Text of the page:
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9 militants killed in Israeli air strikes, Hamas vows revenge

Monday, 7 July 2014 - 2:09pm IST | Agency: PTI

Israeli jets today pounded targets in the Gaza strip, killing at least nine Palestinian militants after rockets were fired at southern Israel, as Islamist militant group Hamas vowed revenge for the assault.

The Israel Air Force (IAF) struck 14 targets early this morning in two waves of airstrikes leading to nine deaths, Palestinian medics said. The first round of airstrikes targeted nine Hamas bases in Gaza and the second launched a few hours later hit five underground rocket launchers, Israeli security sources said. The IAF last night also struck a cell in central Gaza which was in the process of carrying out a rocket attack on Israel, killing two Palestinian militants, the Israel Defence Forces (IDF) said.

Hamas said most of the strikes were launched at a gathering point of its members in Gaza's southern-most town of Rafah near the Egyptian border.

After nine militants were killed, Hamas vowed revenge on Israeli forces. "This is a serious escalation and the enemy will pay the price," Sami Abu Zuhri, the Hamas spokesman in Gaza, posted a warning message overnight on his Facebook page. "Nine Hamas fighters were killed and four people were wounded in the attacks," the group's armed wing 'Izz ad-Din al-Qassam Brigades' said in a statement.
However, local media reports said two of the nine killed belonged to Islamic Jihad's military wing.

Six members of the Izz ad-Din al-Qassam Brigades were reportedly killed in a tunnel in Rafah while a seventh was killed nearby. It remained unclear whether the tunnel was used for smuggling or to launch an attack against Israel. 

Security sources in Israel said it was possible that the Palestinians who were killed in the tunnel were not hit as a direct result of the IAF attacks. "The six Hamas terrorists could have been killed from the collapse of a terror tunnel the IAF attacked on Saturday. It is possible that the Hamas operatives sought to fix the tunnel overnight and it collapsed on top of them," they said.

A barrage of rocket fire hit southern Israel yesterday amid calls from the right-wing parties in the Israeli government for a wide-scale operation in Gaza. The Sha'ar Hanegev Regional Council area was battered with ten rockets from Gaza with the areas residents instructed by the army to remain in fortified shelters. Seven rockets hit the Eshkol Regional Council area, one of which started a brush fire, and an additional two rockets landed in open territory in the Ashkelon Coast Council region.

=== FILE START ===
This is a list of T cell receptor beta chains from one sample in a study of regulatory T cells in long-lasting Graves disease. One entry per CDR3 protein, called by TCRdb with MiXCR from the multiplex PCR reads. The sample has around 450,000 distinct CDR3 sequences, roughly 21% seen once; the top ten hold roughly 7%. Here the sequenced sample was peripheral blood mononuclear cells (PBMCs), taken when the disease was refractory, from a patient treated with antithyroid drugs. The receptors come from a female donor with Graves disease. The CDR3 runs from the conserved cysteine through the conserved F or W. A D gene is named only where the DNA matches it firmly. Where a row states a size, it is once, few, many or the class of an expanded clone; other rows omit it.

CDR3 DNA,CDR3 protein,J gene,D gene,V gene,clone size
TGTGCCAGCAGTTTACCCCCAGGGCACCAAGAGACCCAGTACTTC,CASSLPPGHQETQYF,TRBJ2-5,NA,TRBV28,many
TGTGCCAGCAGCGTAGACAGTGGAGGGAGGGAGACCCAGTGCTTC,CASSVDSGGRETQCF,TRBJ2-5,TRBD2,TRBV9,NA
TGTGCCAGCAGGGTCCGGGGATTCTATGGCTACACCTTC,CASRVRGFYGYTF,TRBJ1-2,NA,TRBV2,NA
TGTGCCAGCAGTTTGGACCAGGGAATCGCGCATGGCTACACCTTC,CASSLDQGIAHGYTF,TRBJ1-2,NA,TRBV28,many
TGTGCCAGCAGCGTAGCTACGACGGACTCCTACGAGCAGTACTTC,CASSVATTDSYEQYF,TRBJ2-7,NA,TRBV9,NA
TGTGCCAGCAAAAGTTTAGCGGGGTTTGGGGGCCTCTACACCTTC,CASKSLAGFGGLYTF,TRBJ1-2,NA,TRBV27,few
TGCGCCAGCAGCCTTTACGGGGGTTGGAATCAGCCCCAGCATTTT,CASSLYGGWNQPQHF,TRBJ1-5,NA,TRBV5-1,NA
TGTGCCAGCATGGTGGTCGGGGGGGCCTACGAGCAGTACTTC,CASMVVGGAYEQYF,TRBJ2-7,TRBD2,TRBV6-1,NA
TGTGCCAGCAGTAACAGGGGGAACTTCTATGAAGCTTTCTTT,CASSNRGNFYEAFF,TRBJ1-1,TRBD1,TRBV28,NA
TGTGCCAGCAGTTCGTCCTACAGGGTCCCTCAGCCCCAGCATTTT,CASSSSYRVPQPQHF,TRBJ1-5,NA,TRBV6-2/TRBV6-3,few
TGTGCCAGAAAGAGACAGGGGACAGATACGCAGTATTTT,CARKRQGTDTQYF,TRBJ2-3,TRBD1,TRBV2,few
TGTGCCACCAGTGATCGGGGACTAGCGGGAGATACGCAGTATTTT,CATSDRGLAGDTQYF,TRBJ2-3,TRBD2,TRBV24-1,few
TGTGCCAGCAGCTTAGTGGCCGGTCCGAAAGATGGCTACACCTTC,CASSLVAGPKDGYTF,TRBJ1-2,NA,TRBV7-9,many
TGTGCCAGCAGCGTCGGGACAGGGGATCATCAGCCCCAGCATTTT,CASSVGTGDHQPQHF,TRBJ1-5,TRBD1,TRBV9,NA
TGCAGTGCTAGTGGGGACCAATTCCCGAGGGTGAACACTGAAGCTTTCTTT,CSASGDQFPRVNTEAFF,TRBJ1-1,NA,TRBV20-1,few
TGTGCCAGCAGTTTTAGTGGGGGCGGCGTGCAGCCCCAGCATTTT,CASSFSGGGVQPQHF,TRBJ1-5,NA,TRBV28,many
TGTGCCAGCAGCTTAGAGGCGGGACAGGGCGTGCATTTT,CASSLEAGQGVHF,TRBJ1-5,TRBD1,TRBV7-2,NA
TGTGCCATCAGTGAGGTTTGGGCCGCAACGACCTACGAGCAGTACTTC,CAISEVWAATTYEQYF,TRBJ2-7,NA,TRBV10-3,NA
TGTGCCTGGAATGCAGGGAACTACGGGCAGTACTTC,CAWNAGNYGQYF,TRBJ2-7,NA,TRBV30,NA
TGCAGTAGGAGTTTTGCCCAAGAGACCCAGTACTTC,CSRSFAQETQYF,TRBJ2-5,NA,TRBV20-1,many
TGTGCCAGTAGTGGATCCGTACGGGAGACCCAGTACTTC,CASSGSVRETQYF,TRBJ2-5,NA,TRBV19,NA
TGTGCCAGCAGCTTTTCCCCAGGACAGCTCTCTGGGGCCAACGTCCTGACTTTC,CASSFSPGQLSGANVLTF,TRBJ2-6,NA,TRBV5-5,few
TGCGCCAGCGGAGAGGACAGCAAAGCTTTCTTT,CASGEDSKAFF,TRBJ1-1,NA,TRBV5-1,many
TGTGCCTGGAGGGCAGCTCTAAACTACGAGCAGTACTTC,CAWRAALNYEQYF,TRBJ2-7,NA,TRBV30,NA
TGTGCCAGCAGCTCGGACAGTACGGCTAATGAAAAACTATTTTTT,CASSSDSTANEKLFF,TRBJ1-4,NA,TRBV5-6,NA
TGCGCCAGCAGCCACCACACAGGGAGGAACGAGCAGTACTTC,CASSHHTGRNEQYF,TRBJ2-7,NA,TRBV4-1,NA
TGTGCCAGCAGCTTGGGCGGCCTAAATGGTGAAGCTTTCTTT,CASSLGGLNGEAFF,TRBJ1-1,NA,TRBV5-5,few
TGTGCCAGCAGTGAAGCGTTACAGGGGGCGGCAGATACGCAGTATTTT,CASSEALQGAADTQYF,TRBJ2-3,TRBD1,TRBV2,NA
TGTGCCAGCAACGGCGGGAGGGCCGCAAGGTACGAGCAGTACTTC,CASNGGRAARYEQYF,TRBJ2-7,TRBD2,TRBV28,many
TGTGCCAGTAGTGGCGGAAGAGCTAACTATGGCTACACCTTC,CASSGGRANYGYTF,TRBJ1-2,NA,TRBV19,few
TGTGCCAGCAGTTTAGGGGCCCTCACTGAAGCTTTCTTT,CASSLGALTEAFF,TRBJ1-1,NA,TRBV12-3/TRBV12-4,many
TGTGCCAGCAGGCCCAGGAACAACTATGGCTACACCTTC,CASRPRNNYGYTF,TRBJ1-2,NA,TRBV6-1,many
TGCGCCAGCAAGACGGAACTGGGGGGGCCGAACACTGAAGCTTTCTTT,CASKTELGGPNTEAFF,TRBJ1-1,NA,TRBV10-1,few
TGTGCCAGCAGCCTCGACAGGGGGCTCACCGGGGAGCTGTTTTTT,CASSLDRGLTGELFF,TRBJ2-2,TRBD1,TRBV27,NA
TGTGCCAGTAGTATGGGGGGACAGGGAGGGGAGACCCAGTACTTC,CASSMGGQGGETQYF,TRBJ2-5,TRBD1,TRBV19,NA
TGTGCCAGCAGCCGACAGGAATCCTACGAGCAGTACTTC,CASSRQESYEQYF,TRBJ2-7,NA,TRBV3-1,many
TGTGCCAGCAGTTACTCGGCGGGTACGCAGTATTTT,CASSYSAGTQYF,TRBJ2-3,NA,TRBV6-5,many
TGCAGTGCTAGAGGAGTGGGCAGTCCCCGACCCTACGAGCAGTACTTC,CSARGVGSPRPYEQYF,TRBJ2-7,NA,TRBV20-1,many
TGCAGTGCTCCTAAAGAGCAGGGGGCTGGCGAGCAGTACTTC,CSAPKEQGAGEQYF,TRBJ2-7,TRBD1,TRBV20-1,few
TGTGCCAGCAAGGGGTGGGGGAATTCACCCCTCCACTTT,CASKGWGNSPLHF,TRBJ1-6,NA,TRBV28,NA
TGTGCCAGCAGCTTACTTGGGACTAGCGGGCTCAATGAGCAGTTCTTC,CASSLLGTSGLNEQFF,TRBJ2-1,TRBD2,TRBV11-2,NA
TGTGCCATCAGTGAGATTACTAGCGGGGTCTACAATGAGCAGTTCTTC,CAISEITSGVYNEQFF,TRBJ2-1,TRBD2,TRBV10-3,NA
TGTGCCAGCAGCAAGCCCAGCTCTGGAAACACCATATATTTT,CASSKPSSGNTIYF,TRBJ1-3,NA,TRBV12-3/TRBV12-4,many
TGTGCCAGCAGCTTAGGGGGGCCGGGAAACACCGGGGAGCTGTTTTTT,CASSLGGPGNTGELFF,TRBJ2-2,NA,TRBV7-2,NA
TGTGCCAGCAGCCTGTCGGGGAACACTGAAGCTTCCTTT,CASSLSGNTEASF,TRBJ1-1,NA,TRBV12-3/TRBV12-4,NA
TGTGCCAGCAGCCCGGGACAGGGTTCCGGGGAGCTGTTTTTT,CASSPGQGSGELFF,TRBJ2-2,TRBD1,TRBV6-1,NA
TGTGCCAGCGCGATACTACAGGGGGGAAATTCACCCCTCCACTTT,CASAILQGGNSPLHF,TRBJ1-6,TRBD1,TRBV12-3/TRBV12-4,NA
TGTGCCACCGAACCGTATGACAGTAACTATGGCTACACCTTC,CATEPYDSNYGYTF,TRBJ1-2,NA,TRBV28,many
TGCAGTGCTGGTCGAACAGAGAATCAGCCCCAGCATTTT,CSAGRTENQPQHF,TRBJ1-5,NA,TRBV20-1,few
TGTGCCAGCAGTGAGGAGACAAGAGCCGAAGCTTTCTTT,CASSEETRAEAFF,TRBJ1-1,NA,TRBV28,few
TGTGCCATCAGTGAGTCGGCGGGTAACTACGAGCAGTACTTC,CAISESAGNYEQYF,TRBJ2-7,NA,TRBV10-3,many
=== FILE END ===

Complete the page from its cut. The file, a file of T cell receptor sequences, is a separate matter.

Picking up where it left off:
At least 150 rockets have landed in Israeli territory since June 14 when the West Bank operation to find three Israeli teens kidnapped and murdered by Hamas commenced, the the IDF said yesterday. An Israeli soldier was wounded by a shrapnel from a projectile in the Eshkol region on Saturday. Israel has so far retaliated in a limited response, targeting Palestinian militant bases but Israel's Economy Minister Naftali Bennett and Foreign Minister Avigdor Liberman have been constantly urging for a broad operation in the Gaza strip. Israel's Prime Minister Benjamin Netanyahu, however, yesterday told his cabinet that Israel must act "with composure and responsibly" and not with "militancy or rashness."

Angry demonstrations and pitched battles between Israeli Arabs and Israeli police across the north and in east Jerusalem over the killing of a Palestinian teenager in what the police suspects could have been a revenge attack is believed by many to be the reason behind Netanyahu's stance. Police remained on high alert even today with security posted in front of schools and kindergartens in areas close to Arab dominated neighbourhoods.

Meanwhile, IDF Chief of Staff Lt General Benny Gantz visited the northern Gaza border region on Saturday and met with military forces operating in the sector. Gantz spoke with infantry and tank unit commanders and examined preparations under way for a possible escalation. He said Hamas bears responsibility for rocket fire, and the IDF is prepared to provide any necessary response to ensure residents of the South can lead routine lives. "We'll know how to respond with great force if quiet isn't returned to the area," he warned. 


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